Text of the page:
A highlight of this process for me was having the opportunity to speak on the phone with Valerie Hudson. Valerie is a US professor of international relations who has written two seminal books that make an incontrovertible empirical case for gender equality on a global scale. The way I’d describe Valerie is, if Gloria Steinem was an academic, she’d be Valerie Hudson. I was honoured that she was willing to speak with me. When she read a piece I’d written on gender equality, she said she was grateful for it *. I couldn’t get over that. Valerie Hudson was grateful for my work?! I was beyond grateful for her work. If Valerie Hudson thought what I was doing was worthwhile, well, then maybe I should keep at it.
Also, when audience members say the work touches them, like the 29-year-old American woman, Noel, whose comment during the discussion period was: “I felt seen.” That meant a lot to me. So, when I think of giving up, I think of Valerie and Noel, and they keep me going.
(* Women’s Empowerment → Humanity’s Well-Being, Fourth Wave, Medium.com, 6 November 2019)
“Up had an immense impact on me as a woman. It fearlessly goes to a place of reckoning with the past, being understood, and feeling seen. This generous play opened up dark places that I thought I had buried away, allowing me to explore them well after the show ended. This is not just a play but an experience, an experience that will change you” – Jocelyn, age 45, Vancouver, Washington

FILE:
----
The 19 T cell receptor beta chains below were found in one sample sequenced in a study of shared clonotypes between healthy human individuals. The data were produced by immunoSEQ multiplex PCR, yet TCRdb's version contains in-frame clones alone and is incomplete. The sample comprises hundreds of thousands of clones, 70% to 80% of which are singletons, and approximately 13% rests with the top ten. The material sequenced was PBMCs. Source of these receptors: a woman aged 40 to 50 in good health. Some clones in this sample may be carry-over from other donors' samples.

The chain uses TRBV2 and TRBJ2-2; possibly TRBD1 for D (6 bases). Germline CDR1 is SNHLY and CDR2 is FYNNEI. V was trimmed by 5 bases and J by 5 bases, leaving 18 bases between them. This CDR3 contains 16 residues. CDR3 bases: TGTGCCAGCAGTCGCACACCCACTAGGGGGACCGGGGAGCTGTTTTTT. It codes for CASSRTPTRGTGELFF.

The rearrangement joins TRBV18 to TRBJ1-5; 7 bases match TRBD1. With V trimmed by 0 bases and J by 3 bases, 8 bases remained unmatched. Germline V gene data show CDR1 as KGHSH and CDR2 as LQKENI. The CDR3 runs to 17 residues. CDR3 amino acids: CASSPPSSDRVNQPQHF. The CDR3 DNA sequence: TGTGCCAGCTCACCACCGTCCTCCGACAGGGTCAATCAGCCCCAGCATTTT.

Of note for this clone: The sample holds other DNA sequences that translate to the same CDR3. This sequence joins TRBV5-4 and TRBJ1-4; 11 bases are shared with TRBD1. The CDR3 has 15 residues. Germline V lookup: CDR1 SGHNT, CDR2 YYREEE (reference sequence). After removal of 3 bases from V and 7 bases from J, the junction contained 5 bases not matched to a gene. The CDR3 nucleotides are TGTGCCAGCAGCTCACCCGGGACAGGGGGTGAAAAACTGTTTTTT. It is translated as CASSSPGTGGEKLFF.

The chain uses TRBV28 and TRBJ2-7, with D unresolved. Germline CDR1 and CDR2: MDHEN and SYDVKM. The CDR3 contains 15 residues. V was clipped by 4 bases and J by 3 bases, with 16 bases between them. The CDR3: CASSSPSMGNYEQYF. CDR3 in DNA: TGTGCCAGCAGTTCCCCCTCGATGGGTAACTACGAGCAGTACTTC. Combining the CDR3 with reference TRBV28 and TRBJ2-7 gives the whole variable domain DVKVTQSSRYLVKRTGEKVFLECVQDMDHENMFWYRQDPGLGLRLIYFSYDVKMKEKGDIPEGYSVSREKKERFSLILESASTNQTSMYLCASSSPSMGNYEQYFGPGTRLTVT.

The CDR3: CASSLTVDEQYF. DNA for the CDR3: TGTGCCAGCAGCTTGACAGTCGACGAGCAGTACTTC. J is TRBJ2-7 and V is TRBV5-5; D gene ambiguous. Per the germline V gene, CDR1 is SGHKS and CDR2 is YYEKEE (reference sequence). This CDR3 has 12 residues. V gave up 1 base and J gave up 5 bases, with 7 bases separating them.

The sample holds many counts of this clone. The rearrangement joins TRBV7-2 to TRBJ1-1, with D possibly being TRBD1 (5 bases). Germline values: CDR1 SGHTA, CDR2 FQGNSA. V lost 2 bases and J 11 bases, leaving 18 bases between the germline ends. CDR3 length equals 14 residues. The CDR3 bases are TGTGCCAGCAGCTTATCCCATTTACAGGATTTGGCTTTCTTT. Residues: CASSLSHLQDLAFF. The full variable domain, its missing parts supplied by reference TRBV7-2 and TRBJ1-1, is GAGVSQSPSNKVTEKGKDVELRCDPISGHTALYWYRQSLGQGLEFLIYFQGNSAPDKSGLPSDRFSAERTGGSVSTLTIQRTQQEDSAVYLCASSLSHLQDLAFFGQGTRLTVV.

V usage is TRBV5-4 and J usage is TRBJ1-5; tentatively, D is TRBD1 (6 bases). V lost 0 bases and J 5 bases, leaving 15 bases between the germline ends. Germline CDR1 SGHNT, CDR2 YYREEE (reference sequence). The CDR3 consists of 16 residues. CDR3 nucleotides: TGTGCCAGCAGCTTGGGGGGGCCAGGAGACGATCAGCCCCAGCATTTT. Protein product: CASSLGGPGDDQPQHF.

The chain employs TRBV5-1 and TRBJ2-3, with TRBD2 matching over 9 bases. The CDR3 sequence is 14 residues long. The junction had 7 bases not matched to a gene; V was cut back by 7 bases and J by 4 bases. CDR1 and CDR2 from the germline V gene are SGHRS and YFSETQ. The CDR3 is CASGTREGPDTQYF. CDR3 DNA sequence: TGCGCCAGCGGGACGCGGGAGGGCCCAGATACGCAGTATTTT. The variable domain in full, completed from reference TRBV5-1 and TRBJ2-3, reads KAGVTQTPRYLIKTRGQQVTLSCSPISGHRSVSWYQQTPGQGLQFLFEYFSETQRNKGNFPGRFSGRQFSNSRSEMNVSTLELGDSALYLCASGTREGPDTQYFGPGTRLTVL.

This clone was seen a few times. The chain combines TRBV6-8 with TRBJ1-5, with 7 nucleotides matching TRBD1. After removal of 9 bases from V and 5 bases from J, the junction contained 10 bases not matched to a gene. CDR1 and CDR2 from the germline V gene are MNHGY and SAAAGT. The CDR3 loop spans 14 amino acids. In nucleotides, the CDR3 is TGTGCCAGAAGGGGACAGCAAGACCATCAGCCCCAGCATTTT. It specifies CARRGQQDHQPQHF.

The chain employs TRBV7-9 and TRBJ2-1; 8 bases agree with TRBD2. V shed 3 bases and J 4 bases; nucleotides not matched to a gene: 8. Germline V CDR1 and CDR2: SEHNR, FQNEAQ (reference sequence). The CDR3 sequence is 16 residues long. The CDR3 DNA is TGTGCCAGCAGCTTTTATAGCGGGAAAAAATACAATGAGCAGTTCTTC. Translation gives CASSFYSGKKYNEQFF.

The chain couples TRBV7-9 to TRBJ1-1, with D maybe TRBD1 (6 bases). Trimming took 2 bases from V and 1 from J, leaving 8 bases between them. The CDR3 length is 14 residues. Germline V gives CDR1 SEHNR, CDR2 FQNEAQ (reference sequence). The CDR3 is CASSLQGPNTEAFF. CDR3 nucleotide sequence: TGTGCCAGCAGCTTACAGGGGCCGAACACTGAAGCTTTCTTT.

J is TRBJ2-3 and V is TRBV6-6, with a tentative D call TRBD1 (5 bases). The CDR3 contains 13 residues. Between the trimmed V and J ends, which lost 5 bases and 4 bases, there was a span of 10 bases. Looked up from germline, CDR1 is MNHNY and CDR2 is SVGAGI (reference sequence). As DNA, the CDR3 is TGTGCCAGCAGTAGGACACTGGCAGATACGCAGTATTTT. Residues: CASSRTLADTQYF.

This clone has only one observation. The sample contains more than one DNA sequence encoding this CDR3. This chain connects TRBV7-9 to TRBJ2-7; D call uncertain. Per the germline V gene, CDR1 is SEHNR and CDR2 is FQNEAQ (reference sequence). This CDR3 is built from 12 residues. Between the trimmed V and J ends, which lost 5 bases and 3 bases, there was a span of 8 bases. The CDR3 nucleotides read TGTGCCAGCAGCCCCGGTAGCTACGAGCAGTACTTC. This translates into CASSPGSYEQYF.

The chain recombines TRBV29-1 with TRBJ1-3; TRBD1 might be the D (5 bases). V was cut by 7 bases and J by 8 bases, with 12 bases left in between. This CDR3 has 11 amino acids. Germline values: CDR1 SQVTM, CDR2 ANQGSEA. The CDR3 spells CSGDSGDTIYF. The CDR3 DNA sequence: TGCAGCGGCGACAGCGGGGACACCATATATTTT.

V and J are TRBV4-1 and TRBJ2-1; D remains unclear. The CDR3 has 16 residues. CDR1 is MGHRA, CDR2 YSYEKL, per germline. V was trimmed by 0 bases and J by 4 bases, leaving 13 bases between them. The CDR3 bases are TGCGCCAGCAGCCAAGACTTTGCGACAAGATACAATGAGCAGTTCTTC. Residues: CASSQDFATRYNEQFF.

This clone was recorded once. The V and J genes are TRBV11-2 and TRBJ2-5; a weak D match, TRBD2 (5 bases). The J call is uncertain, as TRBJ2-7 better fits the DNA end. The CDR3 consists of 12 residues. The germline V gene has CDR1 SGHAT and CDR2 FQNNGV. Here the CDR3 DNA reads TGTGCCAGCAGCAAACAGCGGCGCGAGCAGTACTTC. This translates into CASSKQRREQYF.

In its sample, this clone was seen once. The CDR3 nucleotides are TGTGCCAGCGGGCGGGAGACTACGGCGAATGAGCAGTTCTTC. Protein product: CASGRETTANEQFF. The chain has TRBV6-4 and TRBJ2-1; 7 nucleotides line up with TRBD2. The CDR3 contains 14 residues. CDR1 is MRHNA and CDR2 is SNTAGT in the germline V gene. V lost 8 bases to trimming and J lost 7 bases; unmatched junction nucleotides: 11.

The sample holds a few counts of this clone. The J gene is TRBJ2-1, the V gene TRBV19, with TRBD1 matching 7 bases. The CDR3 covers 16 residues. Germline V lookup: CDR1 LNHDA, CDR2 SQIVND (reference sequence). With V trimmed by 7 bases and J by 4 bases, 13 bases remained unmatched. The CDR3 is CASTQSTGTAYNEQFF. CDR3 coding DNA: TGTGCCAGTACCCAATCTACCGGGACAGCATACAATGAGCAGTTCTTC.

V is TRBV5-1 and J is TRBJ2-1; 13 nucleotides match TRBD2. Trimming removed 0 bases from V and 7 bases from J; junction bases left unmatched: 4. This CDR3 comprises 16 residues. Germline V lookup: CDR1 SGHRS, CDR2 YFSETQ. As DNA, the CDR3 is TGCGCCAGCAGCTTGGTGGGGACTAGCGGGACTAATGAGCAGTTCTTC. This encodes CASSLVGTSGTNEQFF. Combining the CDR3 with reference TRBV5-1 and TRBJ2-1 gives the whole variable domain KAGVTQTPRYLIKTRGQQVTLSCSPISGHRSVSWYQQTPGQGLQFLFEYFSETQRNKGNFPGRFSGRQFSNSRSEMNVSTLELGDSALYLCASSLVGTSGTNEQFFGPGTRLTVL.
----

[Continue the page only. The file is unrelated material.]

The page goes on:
“A compelling, empathetic, and disarming journey that allows us to experience the power of understanding, connection, and alliance with feminist values. Engaging, reflective, personal, and poignantly musical” – Mike Descoteaux, artistic director
“To see this play is to reconnect with the joy of laughter that comes with sharp wit, honesty and kindness” – Catriona, Edinburgh
“I saw a performance of Peter’s play in December, 2021 and I have been reflecting on some of its themes/concepts ever since. I left the experience thinking a lot about my own sense of privilege in an expanded way. The play’s messages are thought-provoking and quite profound… perhaps, you will laugh and cry as I did. One way or the other, I trust that you will be deeply moved” — Deborah Korn, PsyD, EMDR Institute senior faculty member, co-author of Every Memory Deserves Respect
“Peter is one of those clinicians who wants to play his part in creating positive change and understands that the arts have so much to offer us here. I applaud his use of storytelling, music and performance. This is the kind of performance that will stay with you afterwards, inviting new thoughts, observations and insights long after the final curtain” – Dr Nina Burrowes, founder, The Consent Collective, Brighton, UK
Up: One Man’s Journey To Feminism plays at 3pm matinees on 31 March and 1, 2, 7 and 9 April 2023 at London’s Hen & Chickens Theatre, 109 St Paul’s Rd, London, N1. Tickets are £12.25. A portion of proceeds will be donated to The Consent Collective. Age guidance: 16-plus. Content warning: Contains references to physical and emotional violence. CLICK HERE TO PURCHASE!